Soaring Construction Material Prices: Tips for Reducing Ever-Increasing Costs

Freddy Munoz and Brett Moritz | Peckar & Abramson

The impact of these price increases is being felt across a wide spectrum of projects and is beyond what could have reasonably been expected.

Between the onset of the COVID-19 pandemic in March/April 2020 and mid-May 2021, lumber prices have risen an incredible 308% according to Yahoo News. Steel prices have also risen over 60% according to Trading Economics. These increases, among others, led the Associated General Contractors of America to issue a construction inflation alert, something that the group had not done since 2008. While the reasons for the price increases are too numerous for this article, the question remains: how can construction industry participants minimize the risk of ever-increasing prices?

The impact of these price increases is being felt across a wide spectrum of projects and is beyond what could have reasonably been expected. It is not just owners, contractors, subcontractors, and material suppliers on commercial and civil projects who are feeling the brunt of this price inflation—average consumers are also being affected. As an example, if you recently purchased a house or are in the process of a small renovation project, you have probably been impacted by the rapidly increasing materials costs. But how can the risks associated with the increasing costs be managed effectively to mitigate the risk is the question? This article provides a few recommendations.

  • Read and Re-Read Your Contracts

The first step in analyzing most risks, and particularly those associated with rising material costs, is to look at the document(s) that addresses which party bears that risk. In most situations, it’s the written contract between the affected parties. In the case of an owner and contractor it’s typically the prime contract. However, downstream agreements between the general contractor and subcontractors may also include risk shifting provisions that bear on these issues as well. Often, project personnel responsible for managing these issues may not even be aware of the relevant provisions in the pertinent agreement, in part because materials costs have not risen this quickly in over a decade. Therefore, a careful and thorough review of your contracts should be conducted by personnel with relevant training and experience to determine how the risk of escalating material costs are to be borne by owner, general contractor, Subcontractor, or even the vendors. 

  • Active Cost Monitoring (Project Meetings)

Recommendation number two can be summarized as follows: Be proactive! One of the best ways to handle this unique situation is to ensure that all project participants have the most complete and up-to-date pricing information before decisions are made. While it may sound simple, weekly, or even daily project meetings/conferences can help companies manage the process. Frequent meetings/conferences keep project staff focused on managing this risk by, among other things, keeping in touch with vendors, potentially allowing for opportunities to lock in prices early by buying out the critical material supplies as soon as possible and perhaps most importantly, shortening the decision making process. In situations where vendors and suppliers can or will only keep a quote open for short time periods, it is imperative for responsible project managers and representatives to be able to make decisions quickly with the requisite approvals needed internally.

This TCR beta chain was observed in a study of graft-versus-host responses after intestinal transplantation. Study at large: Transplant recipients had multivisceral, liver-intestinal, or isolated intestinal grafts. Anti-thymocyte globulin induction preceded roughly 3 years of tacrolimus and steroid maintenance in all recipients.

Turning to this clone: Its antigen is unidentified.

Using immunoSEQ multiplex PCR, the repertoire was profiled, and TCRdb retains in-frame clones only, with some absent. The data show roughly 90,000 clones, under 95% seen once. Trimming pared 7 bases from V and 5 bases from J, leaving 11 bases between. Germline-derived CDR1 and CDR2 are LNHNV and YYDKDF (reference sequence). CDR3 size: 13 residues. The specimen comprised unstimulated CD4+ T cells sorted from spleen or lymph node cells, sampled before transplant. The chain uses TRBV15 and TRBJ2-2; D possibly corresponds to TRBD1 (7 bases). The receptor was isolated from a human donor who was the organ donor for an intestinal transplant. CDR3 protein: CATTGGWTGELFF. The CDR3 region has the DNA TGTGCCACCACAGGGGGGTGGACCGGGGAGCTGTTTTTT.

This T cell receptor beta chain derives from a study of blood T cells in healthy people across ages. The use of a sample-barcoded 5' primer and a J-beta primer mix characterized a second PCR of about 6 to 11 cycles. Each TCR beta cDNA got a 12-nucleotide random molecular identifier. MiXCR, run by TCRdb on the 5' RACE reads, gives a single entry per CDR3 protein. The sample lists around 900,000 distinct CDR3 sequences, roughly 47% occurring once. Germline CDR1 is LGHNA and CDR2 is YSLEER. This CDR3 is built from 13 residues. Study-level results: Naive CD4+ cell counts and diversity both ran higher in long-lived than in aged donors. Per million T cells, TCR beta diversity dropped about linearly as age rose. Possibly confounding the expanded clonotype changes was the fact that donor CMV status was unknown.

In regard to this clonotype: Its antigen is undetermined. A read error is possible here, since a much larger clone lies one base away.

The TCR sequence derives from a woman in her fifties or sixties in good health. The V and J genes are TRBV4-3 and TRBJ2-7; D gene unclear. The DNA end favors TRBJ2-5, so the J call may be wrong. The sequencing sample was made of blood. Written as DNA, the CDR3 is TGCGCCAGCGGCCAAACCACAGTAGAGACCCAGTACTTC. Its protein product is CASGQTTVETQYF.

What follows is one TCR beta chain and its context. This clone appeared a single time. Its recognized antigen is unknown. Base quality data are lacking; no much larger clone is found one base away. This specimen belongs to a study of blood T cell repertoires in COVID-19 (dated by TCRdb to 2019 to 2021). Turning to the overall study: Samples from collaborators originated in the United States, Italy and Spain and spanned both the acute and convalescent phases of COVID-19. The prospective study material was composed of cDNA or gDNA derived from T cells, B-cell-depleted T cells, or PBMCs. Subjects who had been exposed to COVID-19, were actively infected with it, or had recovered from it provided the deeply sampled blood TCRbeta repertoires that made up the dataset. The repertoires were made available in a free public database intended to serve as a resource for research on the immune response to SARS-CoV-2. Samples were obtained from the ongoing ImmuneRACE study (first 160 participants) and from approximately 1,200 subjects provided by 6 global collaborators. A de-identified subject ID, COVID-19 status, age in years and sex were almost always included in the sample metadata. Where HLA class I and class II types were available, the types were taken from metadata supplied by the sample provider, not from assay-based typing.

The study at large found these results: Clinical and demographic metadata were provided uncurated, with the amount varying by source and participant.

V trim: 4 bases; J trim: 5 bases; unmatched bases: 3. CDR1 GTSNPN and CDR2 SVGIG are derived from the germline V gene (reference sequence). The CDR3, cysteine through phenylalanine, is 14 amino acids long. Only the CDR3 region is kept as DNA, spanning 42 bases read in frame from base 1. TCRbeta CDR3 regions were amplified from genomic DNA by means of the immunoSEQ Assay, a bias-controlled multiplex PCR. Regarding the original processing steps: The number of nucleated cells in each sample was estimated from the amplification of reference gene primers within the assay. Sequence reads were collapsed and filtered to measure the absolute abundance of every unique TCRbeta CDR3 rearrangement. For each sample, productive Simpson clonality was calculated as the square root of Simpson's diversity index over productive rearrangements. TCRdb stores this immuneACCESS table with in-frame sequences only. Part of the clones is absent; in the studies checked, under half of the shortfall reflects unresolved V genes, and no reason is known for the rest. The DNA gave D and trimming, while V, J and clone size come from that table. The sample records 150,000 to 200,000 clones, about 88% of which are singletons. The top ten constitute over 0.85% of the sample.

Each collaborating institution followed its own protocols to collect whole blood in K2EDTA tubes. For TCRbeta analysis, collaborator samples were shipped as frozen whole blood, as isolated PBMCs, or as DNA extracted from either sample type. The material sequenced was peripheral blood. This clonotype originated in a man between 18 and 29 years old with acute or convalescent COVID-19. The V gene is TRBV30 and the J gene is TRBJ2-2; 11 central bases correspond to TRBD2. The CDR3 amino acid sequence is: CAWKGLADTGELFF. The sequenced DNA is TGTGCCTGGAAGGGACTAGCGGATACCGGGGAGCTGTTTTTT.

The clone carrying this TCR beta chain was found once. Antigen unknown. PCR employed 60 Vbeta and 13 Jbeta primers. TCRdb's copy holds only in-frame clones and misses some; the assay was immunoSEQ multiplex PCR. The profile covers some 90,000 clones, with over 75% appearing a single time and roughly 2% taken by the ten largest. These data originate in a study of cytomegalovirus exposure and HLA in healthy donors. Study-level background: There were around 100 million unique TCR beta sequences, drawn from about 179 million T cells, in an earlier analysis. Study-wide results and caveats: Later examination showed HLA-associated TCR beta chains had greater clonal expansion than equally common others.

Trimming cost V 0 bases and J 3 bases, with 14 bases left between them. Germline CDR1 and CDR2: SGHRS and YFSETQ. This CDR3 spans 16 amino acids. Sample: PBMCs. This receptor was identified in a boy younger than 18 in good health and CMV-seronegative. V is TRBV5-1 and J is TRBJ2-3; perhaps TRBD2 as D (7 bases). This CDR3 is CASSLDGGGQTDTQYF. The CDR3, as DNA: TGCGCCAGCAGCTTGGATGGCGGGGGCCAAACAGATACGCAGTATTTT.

• Preparation of Template Change Orders/Notice Letters

Regardless of the contract provisions at play, it is a good idea for companies to be aware of and plan for the preparation of proposed change orders and notice letters for increased materials costs. Again, it is important to review the relevant contract language, but it’s an equally important to prepare template change orders and letters so they are readily available and easy for the project team to finalize and send out when needed. This is especially important when it comes to notice letters because contracts may require notices be sent within very short timeframes from the discovery of the conditions giving rise to the claim or request for a change order. In those situations, template notice letters can be a life saver for the project team and especially where multiple notices need to be prepared and sent in or around the same time. Oftentimes, these template notices can also be modified and used for other unexpected conditions, including, for example, COVID-19 pandemic related issues.  

  • Negotiate Price Escalation Into Your Contract

Now more than ever before you should make sure that you are addressing price escalation risks in your contracts. Be creative. Consider allowing for price increases between the time the contract is signed and when material orders will generally be placed. This can protect you when material prices increase significantly after the contract is signed but before the materials are actually ordered. The better prepared and more proactive you are, the more likely that other parties will be willing to work with you to find solutions for these increased risks. 

It is highly unlikely that anyone can predict with certainty when materials costs will stabilize, but the more proactive you are in dealing with this situation, the better equipped you will be to deal with its impact. Also, consider that these strategies can be modified and applied to other potentially disruptive events that can unexpectedly impact a project.

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